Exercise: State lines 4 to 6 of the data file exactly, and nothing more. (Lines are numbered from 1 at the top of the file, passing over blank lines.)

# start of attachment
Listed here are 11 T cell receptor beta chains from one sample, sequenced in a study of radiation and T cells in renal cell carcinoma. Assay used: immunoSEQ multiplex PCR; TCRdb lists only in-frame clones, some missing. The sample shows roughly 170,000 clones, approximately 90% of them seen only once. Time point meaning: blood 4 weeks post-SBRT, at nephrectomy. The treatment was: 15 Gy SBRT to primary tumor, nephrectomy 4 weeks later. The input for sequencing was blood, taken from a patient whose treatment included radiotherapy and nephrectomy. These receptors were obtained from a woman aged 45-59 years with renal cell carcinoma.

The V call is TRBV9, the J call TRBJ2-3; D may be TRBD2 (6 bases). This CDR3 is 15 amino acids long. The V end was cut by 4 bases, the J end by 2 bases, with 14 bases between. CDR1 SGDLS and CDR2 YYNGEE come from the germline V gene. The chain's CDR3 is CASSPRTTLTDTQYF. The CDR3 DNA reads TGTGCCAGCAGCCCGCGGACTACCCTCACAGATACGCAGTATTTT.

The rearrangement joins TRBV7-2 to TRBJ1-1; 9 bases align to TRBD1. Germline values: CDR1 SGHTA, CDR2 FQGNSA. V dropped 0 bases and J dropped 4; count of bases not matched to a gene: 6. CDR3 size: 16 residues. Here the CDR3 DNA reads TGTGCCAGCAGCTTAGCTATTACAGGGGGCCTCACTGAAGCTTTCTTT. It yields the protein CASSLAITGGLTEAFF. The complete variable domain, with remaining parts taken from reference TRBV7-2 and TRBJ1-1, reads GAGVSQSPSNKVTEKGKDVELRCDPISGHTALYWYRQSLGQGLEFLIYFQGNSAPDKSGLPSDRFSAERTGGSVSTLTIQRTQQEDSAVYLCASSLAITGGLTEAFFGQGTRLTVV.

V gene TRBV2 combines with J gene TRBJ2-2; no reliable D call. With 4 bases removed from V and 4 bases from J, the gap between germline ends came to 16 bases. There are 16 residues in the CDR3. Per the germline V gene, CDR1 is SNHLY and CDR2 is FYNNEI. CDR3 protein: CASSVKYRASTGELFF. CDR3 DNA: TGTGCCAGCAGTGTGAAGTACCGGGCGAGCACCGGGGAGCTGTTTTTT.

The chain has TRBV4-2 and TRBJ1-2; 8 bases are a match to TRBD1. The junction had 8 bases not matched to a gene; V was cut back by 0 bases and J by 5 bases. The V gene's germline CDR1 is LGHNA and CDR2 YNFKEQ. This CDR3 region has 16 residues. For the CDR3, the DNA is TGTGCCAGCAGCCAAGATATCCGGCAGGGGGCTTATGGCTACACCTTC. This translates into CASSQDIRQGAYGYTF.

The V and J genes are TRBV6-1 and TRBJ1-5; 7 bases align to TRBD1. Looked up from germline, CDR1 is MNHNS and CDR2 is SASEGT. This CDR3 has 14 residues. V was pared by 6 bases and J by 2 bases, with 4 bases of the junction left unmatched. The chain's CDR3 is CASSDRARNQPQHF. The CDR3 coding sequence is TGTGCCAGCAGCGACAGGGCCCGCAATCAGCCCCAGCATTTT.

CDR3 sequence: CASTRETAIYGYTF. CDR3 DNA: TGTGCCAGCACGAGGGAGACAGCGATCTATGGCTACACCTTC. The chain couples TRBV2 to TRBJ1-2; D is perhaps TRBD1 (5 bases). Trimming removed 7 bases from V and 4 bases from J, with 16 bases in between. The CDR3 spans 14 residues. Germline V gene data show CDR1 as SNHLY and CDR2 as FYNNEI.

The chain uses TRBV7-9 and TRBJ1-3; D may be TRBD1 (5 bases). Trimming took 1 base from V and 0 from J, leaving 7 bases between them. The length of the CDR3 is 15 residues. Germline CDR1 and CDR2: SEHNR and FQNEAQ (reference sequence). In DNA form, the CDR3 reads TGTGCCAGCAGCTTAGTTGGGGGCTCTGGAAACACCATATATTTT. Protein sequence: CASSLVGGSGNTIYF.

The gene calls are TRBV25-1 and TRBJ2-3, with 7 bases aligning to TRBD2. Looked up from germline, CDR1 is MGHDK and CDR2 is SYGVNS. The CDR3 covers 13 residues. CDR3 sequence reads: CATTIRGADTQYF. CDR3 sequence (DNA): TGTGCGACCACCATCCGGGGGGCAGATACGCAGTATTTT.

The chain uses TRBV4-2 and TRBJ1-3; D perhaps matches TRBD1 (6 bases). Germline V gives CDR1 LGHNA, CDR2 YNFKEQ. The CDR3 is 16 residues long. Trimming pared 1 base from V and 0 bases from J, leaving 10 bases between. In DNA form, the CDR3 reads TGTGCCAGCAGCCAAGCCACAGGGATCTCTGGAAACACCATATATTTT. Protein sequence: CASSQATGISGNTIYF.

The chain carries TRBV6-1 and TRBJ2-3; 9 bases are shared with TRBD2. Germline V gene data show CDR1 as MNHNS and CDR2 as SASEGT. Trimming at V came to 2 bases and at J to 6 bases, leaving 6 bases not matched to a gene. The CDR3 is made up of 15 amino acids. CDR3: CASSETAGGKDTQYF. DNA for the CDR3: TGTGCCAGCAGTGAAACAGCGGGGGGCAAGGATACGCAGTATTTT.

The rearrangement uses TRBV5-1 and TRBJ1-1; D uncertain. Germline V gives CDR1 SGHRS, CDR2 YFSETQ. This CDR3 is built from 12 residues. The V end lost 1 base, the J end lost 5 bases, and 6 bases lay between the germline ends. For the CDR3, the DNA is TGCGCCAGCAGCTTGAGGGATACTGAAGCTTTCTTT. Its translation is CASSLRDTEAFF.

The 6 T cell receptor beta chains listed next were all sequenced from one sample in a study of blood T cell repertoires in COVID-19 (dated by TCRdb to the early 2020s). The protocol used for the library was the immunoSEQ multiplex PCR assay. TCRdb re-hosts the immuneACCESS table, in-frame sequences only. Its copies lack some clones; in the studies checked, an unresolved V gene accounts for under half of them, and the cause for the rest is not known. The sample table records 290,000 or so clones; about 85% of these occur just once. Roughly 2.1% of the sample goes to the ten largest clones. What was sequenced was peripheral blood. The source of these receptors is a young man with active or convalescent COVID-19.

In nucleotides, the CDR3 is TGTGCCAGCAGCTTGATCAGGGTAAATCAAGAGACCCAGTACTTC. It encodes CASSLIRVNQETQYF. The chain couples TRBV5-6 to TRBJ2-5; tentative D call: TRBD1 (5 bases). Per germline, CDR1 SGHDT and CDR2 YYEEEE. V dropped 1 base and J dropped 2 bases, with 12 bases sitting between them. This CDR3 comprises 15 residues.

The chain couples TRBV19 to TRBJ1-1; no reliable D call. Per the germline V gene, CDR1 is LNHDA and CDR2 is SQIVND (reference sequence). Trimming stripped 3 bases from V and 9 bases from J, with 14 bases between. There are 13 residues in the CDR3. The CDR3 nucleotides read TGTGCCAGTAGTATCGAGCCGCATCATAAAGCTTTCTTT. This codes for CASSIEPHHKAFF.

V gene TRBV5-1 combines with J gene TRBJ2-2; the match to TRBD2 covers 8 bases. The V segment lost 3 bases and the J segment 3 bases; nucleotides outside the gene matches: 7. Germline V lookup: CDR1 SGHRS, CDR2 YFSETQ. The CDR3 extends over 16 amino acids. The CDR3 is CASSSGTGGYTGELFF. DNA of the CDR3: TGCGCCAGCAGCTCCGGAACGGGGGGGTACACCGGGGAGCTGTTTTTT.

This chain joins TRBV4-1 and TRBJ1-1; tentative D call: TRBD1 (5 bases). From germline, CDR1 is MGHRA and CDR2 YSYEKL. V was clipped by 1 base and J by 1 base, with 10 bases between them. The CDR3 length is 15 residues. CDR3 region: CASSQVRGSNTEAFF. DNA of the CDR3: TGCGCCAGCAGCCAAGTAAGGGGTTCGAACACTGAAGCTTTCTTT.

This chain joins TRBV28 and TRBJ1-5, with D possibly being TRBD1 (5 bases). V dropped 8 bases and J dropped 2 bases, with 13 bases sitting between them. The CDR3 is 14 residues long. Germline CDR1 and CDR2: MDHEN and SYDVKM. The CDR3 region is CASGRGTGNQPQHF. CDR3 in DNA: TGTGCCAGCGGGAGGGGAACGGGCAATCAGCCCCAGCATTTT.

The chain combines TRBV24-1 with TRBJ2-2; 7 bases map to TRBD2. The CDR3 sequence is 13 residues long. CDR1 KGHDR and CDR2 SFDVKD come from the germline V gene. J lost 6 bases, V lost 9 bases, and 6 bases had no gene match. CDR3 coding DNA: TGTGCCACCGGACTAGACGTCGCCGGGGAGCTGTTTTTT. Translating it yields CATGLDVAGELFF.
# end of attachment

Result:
V gene TRBV2 combines with J gene TRBJ2-2; no reliable D call. With 4 bases removed from V and 4 bases from J, the gap between germline ends came to 16 bases. There are 16 residues in the CDR3. Per the germline V gene, CDR1 is SNHLY and CDR2 is FYNNEI. CDR3 protein: CASSVKYRASTGELFF. CDR3 DNA: TGTGCCAGCAGTGTGAAGTACCGGGCGAGCACCGGGGAGCTGTTTTTT.

The chain has TRBV4-2 and TRBJ1-2; 8 bases are a match to TRBD1. The junction had 8 bases not matched to a gene; V was cut back by 0 bases and J by 5 bases. The V gene's germline CDR1 is LGHNA and CDR2 YNFKEQ. This CDR3 region has 16 residues. For the CDR3, the DNA is TGTGCCAGCAGCCAAGATATCCGGCAGGGGGCTTATGGCTACACCTTC. This translates into CASSQDIRQGAYGYTF.

The V and J genes are TRBV6-1 and TRBJ1-5; 7 bases align to TRBD1. Looked up from germline, CDR1 is MNHNS and CDR2 is SASEGT. This CDR3 has 14 residues. V was pared by 6 bases and J by 2 bases, with 4 bases of the junction left unmatched. The chain's CDR3 is CASSDRARNQPQHF. The CDR3 coding sequence is TGTGCCAGCAGCGACAGGGCCCGCAATCAGCCCCAGCATTTT.